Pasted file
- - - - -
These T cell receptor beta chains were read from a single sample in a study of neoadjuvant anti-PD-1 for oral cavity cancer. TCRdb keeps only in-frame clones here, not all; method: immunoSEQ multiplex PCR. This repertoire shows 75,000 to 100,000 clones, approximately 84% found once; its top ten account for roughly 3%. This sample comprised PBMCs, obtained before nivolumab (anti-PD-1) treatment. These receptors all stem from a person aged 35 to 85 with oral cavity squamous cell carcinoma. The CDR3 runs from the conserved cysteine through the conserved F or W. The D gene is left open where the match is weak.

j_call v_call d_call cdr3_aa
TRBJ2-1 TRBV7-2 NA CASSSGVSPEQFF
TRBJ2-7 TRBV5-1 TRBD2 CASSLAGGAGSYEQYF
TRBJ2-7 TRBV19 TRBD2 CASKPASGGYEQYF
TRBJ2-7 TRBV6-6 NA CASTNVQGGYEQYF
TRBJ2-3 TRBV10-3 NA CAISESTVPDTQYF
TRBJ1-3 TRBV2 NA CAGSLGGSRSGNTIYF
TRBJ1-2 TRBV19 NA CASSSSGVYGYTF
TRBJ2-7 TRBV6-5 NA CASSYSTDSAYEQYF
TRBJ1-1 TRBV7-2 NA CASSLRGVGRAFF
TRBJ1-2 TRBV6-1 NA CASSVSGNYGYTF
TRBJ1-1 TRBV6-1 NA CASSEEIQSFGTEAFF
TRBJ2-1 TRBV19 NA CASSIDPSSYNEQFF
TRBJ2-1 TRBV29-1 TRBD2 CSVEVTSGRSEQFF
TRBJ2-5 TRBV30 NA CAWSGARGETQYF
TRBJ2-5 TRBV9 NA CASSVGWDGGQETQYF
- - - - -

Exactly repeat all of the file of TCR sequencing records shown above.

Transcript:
These T cell receptor beta chains were read from a single sample in a study of neoadjuvant anti-PD-1 for oral cavity cancer. TCRdb keeps only in-frame clones here, not all; method: immunoSEQ multiplex PCR. This repertoire shows 75,000 to 100,000 clones, approximately 84% found once; its top ten account for roughly 3%. This sample comprised PBMCs, obtained before nivolumab (anti-PD-1) treatment. These receptors all stem from a person aged 35 to 85 with oral cavity squamous cell carcinoma. The CDR3 runs from the conserved cysteine through the conserved F or W. The D gene is left open where the match is weak.

j_call v_call d_call cdr3_aa
TRBJ2-1 TRBV7-2 NA CASSSGVSPEQFF
TRBJ2-7 TRBV5-1 TRBD2 CASSLAGGAGSYEQYF
TRBJ2-7 TRBV19 TRBD2 CASKPASGGYEQYF
TRBJ2-7 TRBV6-6 NA CASTNVQGGYEQYF
TRBJ2-3 TRBV10-3 NA CAISESTVPDTQYF
TRBJ1-3 TRBV2 NA CAGSLGGSRSGNTIYF
TRBJ1-2 TRBV19 NA CASSSSGVYGYTF
TRBJ2-7 TRBV6-5 NA CASSYSTDSAYEQYF
TRBJ1-1 TRBV7-2 NA CASSLRGVGRAFF
TRBJ1-2 TRBV6-1 NA CASSVSGNYGYTF
TRBJ1-1 TRBV6-1 NA CASSEEIQSFGTEAFF
TRBJ2-1 TRBV19 NA CASSIDPSSYNEQFF
TRBJ2-1 TRBV29-1 TRBD2 CSVEVTSGRSEQFF
TRBJ2-5 TRBV30 NA CAWSGARGETQYF
TRBJ2-5 TRBV9 NA CASSVGWDGGQETQYF